If one can only choose to work for an employer, of course that person will have to rely and depend on one, whether or not either party believes it. As long as the necessity remains for workers to submit to employers, that will always be the case. Even when the job market appears to turn in the worker's favor, capitalists will never pay a higher wage unless they expect to continue to profit.

1) He/she has no idea what he/she is talking about, or 2) deception.

Try to explain things clearly. "Lording a potato" is not a clear or self-explanatory concept.
I did explain my use of the term. Although I should have more properly said "when you lord over someone with a potato...", I did convey the correct meaning of the word lord as a verb. I don't understand why you wouldn't trust me over my vocabulary. We have plenty of time to consult free dictionaries while debating on a web forum.

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hugolp
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March 24, 2011, 08:35:58 PM
 #85

I did explain my use of the term. Although I should have more properly said "when you lord over someone with a potato...", I did convey the correct meaning of the word lord as a verb. I don't understand why you wouldn't trust me over my vocabulary. We have plenty of time to consult free dictionaries while debating on a web forum.

I did use the dictionary. It says to lord is to treat with arrogance. But I still dont understand what it means to "lord over someone with a potato"... You keep using subjective terms as if they were objective. How can I know if someone is "lording the potatos"? I could ask you what your feeling are about something, but that is not way to create a system. I dont understand your distinctions, they are not clear, they always use subjective terms, that basically express how you feel about something. It seems to me that the same fact could be moral and inmoral to you depending on the rethoric used.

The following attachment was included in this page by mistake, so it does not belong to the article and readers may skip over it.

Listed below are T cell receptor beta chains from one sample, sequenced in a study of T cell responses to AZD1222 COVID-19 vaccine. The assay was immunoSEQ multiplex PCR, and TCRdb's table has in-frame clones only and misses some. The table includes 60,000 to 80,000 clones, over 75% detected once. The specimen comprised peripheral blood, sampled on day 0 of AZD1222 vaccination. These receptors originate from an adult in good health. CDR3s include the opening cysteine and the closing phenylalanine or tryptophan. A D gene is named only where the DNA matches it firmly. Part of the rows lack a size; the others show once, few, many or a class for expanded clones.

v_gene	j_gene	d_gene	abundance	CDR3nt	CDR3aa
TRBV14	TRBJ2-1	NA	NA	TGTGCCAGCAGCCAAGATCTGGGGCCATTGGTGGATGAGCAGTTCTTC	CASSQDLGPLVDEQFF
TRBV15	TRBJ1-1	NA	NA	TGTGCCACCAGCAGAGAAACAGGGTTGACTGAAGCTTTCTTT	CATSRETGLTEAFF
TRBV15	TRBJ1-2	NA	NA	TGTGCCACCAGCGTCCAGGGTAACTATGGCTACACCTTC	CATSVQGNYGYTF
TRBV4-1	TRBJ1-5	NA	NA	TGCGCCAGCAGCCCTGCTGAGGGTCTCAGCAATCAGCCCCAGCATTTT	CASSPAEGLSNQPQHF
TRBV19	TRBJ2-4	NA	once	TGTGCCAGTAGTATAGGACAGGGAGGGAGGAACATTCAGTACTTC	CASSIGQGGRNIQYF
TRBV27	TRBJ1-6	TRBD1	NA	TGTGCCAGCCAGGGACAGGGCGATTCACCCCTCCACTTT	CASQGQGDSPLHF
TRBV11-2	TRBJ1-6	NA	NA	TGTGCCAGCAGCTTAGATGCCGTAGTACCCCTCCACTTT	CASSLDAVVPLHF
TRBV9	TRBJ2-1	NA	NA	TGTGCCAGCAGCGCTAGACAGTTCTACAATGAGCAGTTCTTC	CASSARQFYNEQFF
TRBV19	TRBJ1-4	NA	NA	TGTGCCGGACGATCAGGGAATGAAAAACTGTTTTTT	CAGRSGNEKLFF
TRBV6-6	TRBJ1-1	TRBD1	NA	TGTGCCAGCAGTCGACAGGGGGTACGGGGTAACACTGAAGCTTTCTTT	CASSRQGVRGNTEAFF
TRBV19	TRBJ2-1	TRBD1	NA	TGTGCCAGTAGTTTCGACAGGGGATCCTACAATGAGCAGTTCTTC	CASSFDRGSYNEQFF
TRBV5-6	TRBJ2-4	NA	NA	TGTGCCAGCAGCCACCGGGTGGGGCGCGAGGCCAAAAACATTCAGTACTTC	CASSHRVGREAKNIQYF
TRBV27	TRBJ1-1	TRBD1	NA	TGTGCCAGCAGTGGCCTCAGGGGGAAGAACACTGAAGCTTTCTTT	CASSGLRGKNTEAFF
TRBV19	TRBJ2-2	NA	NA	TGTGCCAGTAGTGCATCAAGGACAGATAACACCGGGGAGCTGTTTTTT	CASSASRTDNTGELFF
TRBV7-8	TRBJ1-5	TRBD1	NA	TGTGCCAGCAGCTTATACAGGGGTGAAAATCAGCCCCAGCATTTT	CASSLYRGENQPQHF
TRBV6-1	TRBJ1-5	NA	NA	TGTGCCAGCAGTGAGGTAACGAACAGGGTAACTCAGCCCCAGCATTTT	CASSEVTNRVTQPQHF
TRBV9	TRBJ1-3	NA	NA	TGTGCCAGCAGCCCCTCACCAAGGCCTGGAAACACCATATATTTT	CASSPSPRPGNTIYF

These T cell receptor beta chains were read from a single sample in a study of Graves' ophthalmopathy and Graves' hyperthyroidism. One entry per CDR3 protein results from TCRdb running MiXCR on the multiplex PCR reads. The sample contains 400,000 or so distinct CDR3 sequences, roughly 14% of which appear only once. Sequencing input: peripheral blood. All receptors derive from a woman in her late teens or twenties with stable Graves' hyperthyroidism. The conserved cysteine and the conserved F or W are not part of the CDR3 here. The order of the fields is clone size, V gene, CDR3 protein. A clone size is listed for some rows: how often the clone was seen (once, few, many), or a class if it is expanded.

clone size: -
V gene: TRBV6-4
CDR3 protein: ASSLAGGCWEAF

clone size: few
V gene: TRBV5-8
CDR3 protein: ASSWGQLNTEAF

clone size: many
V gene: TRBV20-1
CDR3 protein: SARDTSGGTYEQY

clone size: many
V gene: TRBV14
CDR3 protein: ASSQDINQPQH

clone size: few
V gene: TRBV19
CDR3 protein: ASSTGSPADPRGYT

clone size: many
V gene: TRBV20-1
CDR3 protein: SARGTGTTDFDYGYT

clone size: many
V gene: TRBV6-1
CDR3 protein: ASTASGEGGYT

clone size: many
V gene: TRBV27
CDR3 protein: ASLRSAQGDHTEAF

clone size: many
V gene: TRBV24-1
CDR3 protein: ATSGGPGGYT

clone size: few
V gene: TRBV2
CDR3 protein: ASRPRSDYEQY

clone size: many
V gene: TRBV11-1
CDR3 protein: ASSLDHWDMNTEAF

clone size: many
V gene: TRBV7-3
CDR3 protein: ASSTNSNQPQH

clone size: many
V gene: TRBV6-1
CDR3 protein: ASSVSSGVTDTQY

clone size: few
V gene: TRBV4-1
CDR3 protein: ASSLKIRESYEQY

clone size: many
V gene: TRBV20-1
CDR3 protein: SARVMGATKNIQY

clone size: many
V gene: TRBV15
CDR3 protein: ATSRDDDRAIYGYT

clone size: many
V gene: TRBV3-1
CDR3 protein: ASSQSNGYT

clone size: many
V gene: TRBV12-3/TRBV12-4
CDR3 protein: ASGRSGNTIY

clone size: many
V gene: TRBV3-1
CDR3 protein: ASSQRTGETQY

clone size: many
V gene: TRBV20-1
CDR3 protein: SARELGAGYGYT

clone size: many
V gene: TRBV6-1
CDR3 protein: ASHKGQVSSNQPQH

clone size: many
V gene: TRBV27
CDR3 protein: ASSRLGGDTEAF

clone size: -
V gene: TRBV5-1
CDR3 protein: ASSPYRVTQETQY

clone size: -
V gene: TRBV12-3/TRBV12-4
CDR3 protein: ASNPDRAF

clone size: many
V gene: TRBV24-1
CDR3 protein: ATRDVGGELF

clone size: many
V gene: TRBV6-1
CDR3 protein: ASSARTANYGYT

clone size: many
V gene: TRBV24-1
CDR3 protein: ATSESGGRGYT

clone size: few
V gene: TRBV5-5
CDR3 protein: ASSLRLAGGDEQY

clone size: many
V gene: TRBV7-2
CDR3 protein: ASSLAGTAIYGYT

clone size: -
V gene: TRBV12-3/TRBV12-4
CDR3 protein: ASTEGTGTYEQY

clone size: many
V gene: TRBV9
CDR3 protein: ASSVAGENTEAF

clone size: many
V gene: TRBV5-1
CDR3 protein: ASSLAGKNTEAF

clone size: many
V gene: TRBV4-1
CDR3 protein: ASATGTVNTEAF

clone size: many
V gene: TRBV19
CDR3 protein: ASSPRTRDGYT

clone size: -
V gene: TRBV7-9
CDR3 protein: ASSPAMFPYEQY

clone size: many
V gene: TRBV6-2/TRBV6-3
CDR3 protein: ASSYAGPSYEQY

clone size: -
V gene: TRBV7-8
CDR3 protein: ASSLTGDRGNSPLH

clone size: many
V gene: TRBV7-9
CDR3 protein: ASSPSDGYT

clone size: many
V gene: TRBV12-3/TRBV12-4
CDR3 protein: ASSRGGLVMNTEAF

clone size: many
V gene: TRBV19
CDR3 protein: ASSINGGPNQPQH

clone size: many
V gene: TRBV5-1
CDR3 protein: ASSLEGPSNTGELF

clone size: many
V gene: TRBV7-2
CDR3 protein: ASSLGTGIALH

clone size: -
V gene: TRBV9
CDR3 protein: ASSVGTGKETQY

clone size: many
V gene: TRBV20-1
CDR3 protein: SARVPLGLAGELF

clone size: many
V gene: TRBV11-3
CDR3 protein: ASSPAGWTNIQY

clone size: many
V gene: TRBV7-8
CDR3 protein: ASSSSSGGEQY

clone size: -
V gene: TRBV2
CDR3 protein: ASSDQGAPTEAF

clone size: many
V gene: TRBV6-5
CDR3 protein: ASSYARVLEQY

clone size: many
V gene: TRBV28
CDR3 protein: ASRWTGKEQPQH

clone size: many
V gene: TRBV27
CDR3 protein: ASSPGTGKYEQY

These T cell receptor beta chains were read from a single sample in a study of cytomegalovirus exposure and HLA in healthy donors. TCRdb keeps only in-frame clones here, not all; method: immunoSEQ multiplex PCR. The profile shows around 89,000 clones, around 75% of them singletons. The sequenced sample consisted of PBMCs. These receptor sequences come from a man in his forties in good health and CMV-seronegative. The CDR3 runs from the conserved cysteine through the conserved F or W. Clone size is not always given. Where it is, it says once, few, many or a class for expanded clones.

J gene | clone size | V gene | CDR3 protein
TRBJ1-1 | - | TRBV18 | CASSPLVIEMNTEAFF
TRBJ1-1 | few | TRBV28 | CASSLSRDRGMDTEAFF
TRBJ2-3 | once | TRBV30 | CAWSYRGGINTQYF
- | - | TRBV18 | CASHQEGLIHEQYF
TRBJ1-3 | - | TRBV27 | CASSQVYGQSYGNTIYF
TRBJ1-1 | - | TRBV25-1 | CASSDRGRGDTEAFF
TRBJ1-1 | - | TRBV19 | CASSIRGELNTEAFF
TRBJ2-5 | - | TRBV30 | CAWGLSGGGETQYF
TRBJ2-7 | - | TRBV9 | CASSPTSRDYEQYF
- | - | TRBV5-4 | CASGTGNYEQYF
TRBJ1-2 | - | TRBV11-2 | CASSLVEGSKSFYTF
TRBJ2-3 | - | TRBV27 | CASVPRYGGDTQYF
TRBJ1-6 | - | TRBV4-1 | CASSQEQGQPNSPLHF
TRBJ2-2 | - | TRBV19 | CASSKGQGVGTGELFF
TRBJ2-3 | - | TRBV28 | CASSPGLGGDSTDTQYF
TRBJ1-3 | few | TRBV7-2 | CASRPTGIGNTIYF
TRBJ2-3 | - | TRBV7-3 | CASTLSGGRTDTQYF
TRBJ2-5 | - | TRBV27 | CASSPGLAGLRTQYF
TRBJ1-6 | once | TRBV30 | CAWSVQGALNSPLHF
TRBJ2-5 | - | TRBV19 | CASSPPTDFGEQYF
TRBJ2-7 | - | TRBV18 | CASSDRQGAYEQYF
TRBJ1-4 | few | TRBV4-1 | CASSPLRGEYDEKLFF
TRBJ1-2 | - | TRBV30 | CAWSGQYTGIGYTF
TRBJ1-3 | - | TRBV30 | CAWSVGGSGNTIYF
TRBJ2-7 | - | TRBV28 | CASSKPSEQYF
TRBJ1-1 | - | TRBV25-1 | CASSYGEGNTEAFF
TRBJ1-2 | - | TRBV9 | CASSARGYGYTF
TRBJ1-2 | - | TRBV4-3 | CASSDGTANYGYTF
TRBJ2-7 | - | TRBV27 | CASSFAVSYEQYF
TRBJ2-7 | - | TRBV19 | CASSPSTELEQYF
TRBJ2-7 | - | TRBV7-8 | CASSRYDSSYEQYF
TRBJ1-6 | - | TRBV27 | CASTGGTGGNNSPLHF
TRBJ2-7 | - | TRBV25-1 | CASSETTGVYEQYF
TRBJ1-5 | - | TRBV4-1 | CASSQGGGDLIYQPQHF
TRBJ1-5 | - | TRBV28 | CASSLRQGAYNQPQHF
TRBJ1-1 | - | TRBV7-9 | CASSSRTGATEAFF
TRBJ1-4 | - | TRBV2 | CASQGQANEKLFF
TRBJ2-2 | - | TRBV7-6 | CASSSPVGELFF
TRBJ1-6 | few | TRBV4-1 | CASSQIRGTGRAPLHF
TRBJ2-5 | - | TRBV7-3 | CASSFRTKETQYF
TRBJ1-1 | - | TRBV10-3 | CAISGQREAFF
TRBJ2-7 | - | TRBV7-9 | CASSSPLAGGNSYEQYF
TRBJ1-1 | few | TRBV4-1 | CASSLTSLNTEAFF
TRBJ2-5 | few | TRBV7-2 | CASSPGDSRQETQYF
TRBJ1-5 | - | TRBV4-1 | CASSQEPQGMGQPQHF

Can you please explain to me in clear terms this:

Quote
Quote
You find some usable land and start farming the potatoes. Perhaps you will do so in cooperation with other farmers. Everyone will own the resulting potatoes in accordance with the work they've contributed to it. They will probably want to keep so many potatoes and trade the rest for things that they need and want.

You have the right to refuse to associate with someone as well as the right to defend yourself from thieves. You have no right to lord your surplus over anyone.

Isnt this contradictory?

Why someone selling a potato and obtaining a surplus is just trading and its moral, but someone else selling a potato and obtaining a surplus is "lording the potatos" and its inmoral?
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March 24, 2011, 09:18:41 PM
 #86

I think what is trying to be expressed is:  To each his needs according to his wants.

Which makes absolutely no sense.


Nice potato, I want it, I must have it, I need it, How dare you want me to pay for it. Give it to me, you don't need it.

This whole argument gets summed up as: Charity with arrogance.

I don't like giving to arrogant people that expect things, I like giving to people that try and fail and try again without asking for anything.

So any surplus that I choose to give away will go to those people.

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March 24, 2011, 09:40:02 PM
 #87

Quote
You find some usable land and start farming the potatoes.

First big problem, the best fertile land for growing potatoes is halfway up the hill on the sunny side, frost-free, gentle slopes and everybody wants to use it, but you seem to be saying nobody owns this land, as that would represent capital ... how do you decide in your commie paradise who gets to grow potatoes on the best land and those that get the crap low-production, high-risk land?